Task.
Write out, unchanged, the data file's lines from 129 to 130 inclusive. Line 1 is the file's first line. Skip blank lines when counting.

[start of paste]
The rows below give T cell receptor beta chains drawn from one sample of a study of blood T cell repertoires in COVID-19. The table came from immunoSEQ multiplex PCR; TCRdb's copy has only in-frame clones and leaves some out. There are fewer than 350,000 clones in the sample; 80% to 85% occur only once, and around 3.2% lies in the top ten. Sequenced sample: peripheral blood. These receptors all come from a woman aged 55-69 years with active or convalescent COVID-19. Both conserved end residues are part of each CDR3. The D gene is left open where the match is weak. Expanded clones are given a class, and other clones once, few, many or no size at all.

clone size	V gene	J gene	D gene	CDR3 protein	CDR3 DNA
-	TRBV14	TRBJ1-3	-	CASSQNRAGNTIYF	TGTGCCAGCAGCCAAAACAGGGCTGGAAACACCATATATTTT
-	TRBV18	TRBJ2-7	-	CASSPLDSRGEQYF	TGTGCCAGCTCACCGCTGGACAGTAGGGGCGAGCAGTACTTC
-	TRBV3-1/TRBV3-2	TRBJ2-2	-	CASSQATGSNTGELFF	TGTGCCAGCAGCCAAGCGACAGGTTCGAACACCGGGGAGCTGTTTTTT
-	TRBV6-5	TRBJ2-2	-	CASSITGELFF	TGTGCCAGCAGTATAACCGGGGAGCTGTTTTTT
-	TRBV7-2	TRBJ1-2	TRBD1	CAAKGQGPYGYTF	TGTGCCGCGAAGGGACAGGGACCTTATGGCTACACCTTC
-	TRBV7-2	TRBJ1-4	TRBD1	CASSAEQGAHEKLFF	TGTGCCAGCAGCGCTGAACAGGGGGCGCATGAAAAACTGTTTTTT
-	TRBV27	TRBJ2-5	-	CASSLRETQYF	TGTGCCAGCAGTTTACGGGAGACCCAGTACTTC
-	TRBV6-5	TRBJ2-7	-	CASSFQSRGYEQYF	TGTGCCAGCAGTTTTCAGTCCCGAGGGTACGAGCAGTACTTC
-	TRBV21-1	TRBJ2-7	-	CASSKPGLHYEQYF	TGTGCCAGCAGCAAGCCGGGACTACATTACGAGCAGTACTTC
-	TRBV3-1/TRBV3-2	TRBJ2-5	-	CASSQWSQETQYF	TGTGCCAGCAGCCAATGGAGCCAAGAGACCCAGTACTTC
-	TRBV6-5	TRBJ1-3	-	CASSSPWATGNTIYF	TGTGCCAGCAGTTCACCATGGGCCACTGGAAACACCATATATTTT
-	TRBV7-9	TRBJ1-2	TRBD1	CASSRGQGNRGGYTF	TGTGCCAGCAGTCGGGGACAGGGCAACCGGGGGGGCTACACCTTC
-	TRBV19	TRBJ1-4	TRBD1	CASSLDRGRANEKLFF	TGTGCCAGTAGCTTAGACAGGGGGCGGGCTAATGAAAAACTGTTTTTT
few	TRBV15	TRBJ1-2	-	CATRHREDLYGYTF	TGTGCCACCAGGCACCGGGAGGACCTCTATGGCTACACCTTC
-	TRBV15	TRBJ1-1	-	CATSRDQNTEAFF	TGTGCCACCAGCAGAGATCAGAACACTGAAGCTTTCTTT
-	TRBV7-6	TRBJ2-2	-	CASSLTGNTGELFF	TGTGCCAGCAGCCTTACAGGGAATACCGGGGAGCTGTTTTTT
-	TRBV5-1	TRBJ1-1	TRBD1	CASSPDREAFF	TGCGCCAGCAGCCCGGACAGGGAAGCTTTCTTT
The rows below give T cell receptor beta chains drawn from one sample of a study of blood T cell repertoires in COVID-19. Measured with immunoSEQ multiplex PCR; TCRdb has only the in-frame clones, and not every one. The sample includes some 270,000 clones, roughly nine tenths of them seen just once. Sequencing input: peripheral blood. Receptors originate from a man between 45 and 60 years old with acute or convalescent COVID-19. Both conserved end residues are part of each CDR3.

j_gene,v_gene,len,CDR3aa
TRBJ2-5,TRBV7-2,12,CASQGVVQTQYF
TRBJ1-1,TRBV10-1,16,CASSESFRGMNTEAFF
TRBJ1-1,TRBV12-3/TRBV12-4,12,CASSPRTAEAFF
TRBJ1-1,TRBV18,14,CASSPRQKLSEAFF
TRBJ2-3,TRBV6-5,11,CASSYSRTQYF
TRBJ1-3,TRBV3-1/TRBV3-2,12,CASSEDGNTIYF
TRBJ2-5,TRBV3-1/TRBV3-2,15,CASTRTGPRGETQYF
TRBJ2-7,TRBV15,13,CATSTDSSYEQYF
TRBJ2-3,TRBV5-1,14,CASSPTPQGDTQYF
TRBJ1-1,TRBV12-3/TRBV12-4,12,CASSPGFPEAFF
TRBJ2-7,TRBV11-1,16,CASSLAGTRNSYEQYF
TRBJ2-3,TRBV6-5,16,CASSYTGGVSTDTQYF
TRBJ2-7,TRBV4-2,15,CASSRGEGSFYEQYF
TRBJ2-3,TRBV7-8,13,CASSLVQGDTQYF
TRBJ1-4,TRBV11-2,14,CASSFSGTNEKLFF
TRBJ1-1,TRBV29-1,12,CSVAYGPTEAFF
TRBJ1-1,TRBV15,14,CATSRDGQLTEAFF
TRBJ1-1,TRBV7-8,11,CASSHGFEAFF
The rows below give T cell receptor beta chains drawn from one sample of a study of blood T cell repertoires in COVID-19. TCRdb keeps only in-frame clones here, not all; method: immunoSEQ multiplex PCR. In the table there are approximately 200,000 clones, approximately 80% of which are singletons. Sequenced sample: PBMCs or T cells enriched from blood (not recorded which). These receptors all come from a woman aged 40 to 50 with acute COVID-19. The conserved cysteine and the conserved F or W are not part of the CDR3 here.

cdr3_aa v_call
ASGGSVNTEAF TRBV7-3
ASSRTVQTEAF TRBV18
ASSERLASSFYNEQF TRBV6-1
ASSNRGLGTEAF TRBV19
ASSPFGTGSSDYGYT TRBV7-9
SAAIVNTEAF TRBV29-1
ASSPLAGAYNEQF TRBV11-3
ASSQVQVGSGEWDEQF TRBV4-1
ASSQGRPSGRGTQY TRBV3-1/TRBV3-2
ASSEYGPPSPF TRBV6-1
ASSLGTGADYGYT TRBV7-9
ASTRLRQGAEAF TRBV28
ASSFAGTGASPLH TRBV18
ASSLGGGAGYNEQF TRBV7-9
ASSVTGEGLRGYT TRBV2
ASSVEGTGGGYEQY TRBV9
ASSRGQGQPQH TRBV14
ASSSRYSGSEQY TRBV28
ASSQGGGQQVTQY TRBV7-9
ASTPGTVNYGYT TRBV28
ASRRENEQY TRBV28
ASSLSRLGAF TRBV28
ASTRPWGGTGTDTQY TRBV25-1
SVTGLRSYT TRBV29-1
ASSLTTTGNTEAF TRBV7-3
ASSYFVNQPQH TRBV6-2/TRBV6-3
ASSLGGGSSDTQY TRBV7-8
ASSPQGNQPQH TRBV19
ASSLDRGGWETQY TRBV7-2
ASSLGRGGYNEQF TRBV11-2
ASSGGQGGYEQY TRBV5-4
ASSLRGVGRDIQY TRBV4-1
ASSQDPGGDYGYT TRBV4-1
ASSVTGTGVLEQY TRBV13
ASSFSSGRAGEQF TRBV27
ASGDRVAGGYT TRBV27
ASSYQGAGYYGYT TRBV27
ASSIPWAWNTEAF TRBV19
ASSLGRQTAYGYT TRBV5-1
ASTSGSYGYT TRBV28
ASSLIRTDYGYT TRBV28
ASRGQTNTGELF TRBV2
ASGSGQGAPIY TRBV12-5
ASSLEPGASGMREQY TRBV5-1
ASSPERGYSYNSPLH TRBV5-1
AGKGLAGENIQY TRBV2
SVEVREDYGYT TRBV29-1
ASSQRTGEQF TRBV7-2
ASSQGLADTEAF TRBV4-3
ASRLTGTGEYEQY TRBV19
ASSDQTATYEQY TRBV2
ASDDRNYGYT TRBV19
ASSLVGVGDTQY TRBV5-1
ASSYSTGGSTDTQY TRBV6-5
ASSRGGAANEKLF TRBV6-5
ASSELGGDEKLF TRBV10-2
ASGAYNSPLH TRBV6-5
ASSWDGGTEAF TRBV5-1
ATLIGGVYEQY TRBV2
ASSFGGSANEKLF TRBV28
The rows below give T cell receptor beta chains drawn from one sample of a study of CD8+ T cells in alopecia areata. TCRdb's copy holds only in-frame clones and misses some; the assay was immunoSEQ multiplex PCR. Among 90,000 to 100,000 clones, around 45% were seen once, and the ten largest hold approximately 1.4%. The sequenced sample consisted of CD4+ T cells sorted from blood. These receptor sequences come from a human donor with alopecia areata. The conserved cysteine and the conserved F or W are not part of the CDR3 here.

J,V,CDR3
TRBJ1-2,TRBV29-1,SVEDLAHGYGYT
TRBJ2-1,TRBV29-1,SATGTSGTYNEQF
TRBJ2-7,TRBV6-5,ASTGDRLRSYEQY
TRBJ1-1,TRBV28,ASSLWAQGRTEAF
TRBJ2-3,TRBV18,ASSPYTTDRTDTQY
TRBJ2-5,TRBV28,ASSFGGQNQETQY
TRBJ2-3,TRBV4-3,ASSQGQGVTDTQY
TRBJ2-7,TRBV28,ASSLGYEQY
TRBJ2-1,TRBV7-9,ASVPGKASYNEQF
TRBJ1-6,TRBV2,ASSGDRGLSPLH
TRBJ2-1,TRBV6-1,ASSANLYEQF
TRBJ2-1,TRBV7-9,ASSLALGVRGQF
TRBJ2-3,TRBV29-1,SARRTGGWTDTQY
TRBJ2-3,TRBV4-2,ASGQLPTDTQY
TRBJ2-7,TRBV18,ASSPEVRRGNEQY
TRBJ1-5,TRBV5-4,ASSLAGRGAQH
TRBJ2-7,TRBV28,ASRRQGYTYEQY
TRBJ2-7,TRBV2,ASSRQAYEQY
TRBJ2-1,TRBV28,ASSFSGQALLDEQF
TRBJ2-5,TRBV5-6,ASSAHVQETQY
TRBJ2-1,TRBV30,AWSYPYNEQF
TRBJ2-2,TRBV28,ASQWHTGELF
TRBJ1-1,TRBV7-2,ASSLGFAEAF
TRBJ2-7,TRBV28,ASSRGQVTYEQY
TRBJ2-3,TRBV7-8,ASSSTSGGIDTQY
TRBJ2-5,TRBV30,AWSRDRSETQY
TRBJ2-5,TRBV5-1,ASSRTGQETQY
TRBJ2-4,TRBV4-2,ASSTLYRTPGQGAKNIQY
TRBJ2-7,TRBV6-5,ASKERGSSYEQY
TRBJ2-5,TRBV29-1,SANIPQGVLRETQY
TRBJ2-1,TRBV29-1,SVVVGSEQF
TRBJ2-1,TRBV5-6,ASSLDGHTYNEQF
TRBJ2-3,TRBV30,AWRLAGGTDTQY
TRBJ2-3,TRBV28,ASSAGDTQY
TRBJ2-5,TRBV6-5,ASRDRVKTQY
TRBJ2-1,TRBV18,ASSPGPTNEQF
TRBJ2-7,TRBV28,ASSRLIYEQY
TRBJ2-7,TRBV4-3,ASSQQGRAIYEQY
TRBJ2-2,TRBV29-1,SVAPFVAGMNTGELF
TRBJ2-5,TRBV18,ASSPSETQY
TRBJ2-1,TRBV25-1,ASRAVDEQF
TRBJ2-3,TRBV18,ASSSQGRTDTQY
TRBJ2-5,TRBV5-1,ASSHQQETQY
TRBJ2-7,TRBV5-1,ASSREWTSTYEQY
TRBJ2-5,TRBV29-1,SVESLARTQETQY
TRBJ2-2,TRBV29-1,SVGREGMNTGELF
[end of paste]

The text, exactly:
TRBJ2-5,TRBV30,AWSRDRSETQY
TRBJ2-5,TRBV5-1,ASSRTGQETQY